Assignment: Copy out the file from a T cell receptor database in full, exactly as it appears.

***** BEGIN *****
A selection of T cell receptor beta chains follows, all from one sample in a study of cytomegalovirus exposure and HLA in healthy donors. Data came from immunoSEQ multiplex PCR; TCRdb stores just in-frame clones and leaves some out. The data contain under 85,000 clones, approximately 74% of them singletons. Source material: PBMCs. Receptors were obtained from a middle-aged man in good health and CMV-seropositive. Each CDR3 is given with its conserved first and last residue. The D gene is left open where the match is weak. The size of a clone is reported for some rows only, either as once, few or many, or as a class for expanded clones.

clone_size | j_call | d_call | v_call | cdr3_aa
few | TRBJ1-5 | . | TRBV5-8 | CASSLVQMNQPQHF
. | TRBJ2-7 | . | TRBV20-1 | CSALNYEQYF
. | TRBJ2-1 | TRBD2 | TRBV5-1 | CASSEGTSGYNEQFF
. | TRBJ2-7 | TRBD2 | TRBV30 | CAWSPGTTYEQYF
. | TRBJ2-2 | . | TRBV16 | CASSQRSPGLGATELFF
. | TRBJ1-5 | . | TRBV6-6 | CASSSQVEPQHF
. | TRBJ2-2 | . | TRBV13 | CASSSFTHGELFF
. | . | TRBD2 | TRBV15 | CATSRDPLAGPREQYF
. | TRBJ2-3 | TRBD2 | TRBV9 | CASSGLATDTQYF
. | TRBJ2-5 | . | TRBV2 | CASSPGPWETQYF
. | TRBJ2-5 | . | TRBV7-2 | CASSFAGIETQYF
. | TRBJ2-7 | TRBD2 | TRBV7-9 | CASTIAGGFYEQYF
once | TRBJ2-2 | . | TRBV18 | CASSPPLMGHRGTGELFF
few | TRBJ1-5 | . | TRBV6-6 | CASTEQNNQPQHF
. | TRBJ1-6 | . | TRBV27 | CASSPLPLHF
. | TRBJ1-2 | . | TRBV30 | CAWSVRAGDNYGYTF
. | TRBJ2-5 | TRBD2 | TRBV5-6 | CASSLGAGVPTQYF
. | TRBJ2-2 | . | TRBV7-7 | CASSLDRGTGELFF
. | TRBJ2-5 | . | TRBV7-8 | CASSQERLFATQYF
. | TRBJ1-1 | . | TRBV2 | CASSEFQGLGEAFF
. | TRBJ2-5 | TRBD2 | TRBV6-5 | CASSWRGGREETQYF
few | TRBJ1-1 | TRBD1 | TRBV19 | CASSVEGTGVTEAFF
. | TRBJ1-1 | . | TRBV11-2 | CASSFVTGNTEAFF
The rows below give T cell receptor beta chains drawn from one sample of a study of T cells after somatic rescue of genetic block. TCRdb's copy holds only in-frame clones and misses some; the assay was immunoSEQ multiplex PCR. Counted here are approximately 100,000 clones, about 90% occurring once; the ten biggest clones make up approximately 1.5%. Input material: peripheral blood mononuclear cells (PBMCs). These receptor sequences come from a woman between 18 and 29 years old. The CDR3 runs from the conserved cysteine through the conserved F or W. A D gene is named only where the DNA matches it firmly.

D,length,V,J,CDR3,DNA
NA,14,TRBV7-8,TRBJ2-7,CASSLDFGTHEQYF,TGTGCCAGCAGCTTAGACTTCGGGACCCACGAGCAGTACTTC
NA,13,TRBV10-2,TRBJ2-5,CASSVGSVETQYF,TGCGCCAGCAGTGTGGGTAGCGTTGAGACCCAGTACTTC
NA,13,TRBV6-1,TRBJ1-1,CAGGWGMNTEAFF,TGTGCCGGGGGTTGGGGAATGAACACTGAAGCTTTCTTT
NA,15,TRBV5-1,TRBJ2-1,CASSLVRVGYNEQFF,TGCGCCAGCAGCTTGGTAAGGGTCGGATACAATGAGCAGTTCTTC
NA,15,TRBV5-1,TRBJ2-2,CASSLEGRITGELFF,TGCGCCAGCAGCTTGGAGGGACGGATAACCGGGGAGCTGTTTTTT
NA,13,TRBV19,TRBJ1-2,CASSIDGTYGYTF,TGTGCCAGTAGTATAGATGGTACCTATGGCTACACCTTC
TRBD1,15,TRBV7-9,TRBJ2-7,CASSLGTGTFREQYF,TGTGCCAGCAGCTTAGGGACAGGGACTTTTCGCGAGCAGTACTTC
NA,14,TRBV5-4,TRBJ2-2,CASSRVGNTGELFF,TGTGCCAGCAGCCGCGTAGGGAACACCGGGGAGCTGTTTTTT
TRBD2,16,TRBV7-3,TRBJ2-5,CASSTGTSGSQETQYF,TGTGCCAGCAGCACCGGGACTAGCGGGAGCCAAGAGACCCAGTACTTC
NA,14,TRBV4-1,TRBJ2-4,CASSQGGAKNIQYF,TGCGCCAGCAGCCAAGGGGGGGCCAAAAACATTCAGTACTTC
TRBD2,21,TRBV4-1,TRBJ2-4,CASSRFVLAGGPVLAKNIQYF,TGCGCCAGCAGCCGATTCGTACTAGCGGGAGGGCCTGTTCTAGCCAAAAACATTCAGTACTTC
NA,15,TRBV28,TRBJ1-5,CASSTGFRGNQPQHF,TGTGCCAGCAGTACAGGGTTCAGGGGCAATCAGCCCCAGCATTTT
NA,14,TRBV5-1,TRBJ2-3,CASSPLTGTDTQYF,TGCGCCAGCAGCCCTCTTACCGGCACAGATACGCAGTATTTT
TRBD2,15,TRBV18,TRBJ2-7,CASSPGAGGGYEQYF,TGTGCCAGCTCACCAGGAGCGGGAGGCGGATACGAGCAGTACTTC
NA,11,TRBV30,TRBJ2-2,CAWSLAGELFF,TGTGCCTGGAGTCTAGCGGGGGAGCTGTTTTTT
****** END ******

A selection of T cell receptor beta chains follows, all from one sample in a study of cytomegalovirus exposure and HLA in healthy donors. Data came from immunoSEQ multiplex PCR; TCRdb stores just in-frame clones and leaves some out. The data contain under 85,000 clones, approximately 74% of them singletons. Source material: PBMCs. Receptors were obtained from a middle-aged man in good health and CMV-seropositive. Each CDR3 is given with its conserved first and last residue. The D gene is left open where the match is weak. The size of a clone is reported for some rows only, either as once, few or many, or as a class for expanded clones.

clone_size | j_call | d_call | v_call | cdr3_aa
few | TRBJ1-5 | . | TRBV5-8 | CASSLVQMNQPQHF
. | TRBJ2-7 | . | TRBV20-1 | CSALNYEQYF
. | TRBJ2-1 | TRBD2 | TRBV5-1 | CASSEGTSGYNEQFF
. | TRBJ2-7 | TRBD2 | TRBV30 | CAWSPGTTYEQYF
. | TRBJ2-2 | . | TRBV16 | CASSQRSPGLGATELFF
. | TRBJ1-5 | . | TRBV6-6 | CASSSQVEPQHF
. | TRBJ2-2 | . | TRBV13 | CASSSFTHGELFF
. | . | TRBD2 | TRBV15 | CATSRDPLAGPREQYF
. | TRBJ2-3 | TRBD2 | TRBV9 | CASSGLATDTQYF
. | TRBJ2-5 | . | TRBV2 | CASSPGPWETQYF
. | TRBJ2-5 | . | TRBV7-2 | CASSFAGIETQYF
. | TRBJ2-7 | TRBD2 | TRBV7-9 | CASTIAGGFYEQYF
once | TRBJ2-2 | . | TRBV18 | CASSPPLMGHRGTGELFF
few | TRBJ1-5 | . | TRBV6-6 | CASTEQNNQPQHF
. | TRBJ1-6 | . | TRBV27 | CASSPLPLHF
. | TRBJ1-2 | . | TRBV30 | CAWSVRAGDNYGYTF
. | TRBJ2-5 | TRBD2 | TRBV5-6 | CASSLGAGVPTQYF
. | TRBJ2-2 | . | TRBV7-7 | CASSLDRGTGELFF
. | TRBJ2-5 | . | TRBV7-8 | CASSQERLFATQYF
. | TRBJ1-1 | . | TRBV2 | CASSEFQGLGEAFF
. | TRBJ2-5 | TRBD2 | TRBV6-5 | CASSWRGGREETQYF
few | TRBJ1-1 | TRBD1 | TRBV19 | CASSVEGTGVTEAFF
. | TRBJ1-1 | . | TRBV11-2 | CASSFVTGNTEAFF
The rows below give T cell receptor beta chains drawn from one sample of a study of T cells after somatic rescue of genetic block. TCRdb's copy holds only in-frame clones and misses some; the assay was immunoSEQ multiplex PCR. Counted here are approximately 100,000 clones, about 90% occurring once; the ten biggest clones make up approximately 1.5%. Input material: peripheral blood mononuclear cells (PBMCs). These receptor sequences come from a woman between 18 and 29 years old. The CDR3 runs from the conserved cysteine through the conserved F or W. A D gene is named only where the DNA matches it firmly.

D,length,V,J,CDR3,DNA
NA,14,TRBV7-8,TRBJ2-7,CASSLDFGTHEQYF,TGTGCCAGCAGCTTAGACTTCGGGACCCACGAGCAGTACTTC
NA,13,TRBV10-2,TRBJ2-5,CASSVGSVETQYF,TGCGCCAGCAGTGTGGGTAGCGTTGAGACCCAGTACTTC
NA,13,TRBV6-1,TRBJ1-1,CAGGWGMNTEAFF,TGTGCCGGGGGTTGGGGAATGAACACTGAAGCTTTCTTT
NA,15,TRBV5-1,TRBJ2-1,CASSLVRVGYNEQFF,TGCGCCAGCAGCTTGGTAAGGGTCGGATACAATGAGCAGTTCTTC
NA,15,TRBV5-1,TRBJ2-2,CASSLEGRITGELFF,TGCGCCAGCAGCTTGGAGGGACGGATAACCGGGGAGCTGTTTTTT
NA,13,TRBV19,TRBJ1-2,CASSIDGTYGYTF,TGTGCCAGTAGTATAGATGGTACCTATGGCTACACCTTC
TRBD1,15,TRBV7-9,TRBJ2-7,CASSLGTGTFREQYF,TGTGCCAGCAGCTTAGGGACAGGGACTTTTCGCGAGCAGTACTTC
NA,14,TRBV5-4,TRBJ2-2,CASSRVGNTGELFF,TGTGCCAGCAGCCGCGTAGGGAACACCGGGGAGCTGTTTTTT
TRBD2,16,TRBV7-3,TRBJ2-5,CASSTGTSGSQETQYF,TGTGCCAGCAGCACCGGGACTAGCGGGAGCCAAGAGACCCAGTACTTC
NA,14,TRBV4-1,TRBJ2-4,CASSQGGAKNIQYF,TGCGCCAGCAGCCAAGGGGGGGCCAAAAACATTCAGTACTTC
TRBD2,21,TRBV4-1,TRBJ2-4,CASSRFVLAGGPVLAKNIQYF,TGCGCCAGCAGCCGATTCGTACTAGCGGGAGGGCCTGTTCTAGCCAAAAACATTCAGTACTTC
NA,15,TRBV28,TRBJ1-5,CASSTGFRGNQPQHF,TGTGCCAGCAGTACAGGGTTCAGGGGCAATCAGCCCCAGCATTTT
NA,14,TRBV5-1,TRBJ2-3,CASSPLTGTDTQYF,TGCGCCAGCAGCCCTCTTACCGGCACAGATACGCAGTATTTT
TRBD2,15,TRBV18,TRBJ2-7,CASSPGAGGGYEQYF,TGTGCCAGCTCACCAGGAGCGGGAGGCGGATACGAGCAGTACTTC
NA,11,TRBV30,TRBJ2-2,CAWSLAGELFF,TGTGCCTGGAGTCTAGCGGGGGAGCTGTTTTTT